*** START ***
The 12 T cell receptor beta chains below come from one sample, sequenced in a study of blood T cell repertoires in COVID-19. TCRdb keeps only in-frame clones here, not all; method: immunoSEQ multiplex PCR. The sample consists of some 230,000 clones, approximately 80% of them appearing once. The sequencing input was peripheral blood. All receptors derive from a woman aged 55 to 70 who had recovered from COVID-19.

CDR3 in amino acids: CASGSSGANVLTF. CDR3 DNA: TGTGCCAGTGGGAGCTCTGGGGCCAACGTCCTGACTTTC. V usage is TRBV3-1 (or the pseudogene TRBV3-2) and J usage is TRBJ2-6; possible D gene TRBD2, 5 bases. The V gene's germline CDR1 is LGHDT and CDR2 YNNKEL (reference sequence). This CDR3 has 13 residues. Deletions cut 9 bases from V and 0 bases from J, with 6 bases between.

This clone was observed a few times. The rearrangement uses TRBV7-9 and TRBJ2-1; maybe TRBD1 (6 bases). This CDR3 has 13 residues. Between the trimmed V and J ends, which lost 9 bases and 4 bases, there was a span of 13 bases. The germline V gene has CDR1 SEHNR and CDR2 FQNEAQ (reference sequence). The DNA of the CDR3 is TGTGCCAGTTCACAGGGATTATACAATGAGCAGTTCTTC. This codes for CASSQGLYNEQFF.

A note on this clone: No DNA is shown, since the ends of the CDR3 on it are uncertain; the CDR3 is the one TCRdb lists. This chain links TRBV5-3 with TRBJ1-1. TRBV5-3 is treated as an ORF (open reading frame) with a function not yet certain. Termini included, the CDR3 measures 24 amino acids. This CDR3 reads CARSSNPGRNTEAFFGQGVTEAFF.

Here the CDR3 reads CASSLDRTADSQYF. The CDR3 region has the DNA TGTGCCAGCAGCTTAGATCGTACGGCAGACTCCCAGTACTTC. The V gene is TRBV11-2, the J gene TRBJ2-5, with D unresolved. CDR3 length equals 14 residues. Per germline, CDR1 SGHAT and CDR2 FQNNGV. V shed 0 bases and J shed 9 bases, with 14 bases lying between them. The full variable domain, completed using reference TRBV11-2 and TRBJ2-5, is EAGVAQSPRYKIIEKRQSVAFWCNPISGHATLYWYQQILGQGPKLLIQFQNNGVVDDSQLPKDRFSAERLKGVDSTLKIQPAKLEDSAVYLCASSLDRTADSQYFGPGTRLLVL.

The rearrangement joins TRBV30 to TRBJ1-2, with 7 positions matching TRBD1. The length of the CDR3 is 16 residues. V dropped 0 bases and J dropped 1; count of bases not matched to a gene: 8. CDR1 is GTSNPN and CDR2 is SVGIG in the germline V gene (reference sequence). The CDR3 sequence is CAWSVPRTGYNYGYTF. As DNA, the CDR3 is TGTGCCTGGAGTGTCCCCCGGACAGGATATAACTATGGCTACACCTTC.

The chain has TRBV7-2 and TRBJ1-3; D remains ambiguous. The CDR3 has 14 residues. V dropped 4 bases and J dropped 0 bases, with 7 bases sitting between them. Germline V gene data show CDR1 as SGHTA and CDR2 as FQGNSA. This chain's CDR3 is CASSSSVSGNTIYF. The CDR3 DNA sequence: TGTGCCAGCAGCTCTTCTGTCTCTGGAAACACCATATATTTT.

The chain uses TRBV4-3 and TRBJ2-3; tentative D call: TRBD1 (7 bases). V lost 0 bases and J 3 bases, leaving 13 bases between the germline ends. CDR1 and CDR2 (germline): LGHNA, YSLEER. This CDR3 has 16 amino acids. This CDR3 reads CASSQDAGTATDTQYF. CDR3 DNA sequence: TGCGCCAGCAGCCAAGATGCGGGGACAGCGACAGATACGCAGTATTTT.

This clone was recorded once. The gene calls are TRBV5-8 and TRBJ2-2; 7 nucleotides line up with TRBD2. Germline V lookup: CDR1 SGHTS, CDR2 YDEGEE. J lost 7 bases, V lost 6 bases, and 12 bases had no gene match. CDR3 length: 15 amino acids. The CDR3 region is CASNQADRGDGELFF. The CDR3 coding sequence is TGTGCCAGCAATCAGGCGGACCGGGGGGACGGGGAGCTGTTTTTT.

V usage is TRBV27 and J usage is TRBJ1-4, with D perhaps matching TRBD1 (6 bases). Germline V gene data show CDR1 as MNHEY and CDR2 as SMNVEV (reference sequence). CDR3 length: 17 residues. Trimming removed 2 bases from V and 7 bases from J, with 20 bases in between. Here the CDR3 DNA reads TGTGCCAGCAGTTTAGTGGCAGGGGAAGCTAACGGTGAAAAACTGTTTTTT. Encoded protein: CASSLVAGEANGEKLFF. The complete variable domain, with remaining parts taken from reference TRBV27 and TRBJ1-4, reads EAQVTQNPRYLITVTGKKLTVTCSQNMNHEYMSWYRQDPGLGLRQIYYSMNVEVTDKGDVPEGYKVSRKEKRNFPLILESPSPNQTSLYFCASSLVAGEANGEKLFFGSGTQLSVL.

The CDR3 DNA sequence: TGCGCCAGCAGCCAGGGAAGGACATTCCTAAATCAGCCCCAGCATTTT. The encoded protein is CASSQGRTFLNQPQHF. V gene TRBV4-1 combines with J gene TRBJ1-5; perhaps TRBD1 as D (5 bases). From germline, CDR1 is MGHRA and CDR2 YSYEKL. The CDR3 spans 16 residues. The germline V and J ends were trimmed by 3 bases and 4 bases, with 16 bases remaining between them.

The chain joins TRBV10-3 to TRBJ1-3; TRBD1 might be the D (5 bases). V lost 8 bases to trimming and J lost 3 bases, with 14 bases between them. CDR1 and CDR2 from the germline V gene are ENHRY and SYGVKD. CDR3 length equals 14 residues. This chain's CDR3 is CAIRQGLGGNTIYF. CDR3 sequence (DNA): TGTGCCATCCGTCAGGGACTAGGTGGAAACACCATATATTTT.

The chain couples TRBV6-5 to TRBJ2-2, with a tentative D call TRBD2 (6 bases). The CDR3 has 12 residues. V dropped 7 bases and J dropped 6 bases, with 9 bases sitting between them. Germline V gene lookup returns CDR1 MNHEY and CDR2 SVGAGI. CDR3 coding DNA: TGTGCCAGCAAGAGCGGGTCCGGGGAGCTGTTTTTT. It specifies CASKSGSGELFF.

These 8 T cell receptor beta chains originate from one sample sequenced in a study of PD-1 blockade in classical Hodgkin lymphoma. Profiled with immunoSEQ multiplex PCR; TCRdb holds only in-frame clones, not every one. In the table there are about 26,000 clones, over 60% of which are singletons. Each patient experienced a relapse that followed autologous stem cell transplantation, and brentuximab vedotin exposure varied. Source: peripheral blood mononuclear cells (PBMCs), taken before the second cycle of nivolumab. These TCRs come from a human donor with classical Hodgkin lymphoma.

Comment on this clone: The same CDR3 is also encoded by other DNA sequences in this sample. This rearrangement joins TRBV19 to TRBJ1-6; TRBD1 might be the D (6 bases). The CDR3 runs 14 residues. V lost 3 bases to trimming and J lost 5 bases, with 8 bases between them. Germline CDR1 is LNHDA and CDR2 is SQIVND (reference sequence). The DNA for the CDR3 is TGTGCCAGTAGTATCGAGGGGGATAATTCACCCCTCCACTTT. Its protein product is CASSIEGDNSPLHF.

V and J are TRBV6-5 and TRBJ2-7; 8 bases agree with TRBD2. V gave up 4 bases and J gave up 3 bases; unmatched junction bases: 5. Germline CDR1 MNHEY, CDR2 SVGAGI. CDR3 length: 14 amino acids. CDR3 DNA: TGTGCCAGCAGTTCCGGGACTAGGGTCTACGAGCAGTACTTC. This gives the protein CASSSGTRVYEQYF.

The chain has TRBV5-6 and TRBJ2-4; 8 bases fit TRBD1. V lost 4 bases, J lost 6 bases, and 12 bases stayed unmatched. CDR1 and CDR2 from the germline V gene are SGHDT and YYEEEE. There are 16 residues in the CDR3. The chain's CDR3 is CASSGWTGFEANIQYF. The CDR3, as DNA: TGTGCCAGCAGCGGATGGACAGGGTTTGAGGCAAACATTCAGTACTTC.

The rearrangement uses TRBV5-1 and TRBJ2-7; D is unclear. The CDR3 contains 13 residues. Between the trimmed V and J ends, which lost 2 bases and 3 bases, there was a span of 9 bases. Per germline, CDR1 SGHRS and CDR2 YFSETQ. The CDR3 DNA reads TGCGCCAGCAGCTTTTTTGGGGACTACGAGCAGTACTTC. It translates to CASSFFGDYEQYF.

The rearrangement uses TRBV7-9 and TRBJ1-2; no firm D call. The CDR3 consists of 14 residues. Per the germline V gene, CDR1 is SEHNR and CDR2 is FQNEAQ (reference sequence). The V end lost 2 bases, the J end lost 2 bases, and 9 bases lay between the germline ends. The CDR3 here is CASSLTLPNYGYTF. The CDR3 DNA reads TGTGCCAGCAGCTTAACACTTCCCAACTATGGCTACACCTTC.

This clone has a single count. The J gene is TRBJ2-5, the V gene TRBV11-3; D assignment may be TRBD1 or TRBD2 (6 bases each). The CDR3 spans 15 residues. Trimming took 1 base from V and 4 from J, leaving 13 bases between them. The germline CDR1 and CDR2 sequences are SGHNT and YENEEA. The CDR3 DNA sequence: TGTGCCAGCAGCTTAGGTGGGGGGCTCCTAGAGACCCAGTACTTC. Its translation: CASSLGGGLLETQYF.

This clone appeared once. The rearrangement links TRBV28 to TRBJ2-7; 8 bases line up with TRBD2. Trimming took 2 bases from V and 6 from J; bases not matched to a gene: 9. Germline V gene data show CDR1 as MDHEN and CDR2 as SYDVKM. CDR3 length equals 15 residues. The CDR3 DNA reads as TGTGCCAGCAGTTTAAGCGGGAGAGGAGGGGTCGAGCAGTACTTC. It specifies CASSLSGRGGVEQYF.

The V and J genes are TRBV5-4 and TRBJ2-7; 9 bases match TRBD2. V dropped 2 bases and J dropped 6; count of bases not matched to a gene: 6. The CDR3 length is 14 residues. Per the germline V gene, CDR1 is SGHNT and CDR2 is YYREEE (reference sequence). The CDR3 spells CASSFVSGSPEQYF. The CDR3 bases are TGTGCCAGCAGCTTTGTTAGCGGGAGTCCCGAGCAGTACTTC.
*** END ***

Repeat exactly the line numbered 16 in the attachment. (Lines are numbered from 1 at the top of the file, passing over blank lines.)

V and J are TRBV6-5 and TRBJ2-7; 8 bases agree with TRBD2. V gave up 4 bases and J gave up 3 bases; unmatched junction bases: 5. Germline CDR1 MNHEY, CDR2 SVGAGI. CDR3 length: 14 amino acids. CDR3 DNA: TGTGCCAGCAGTTCCGGGACTAGGGTCTACGAGCAGTACTTC. This gives the protein CASSSGTRVYEQYF.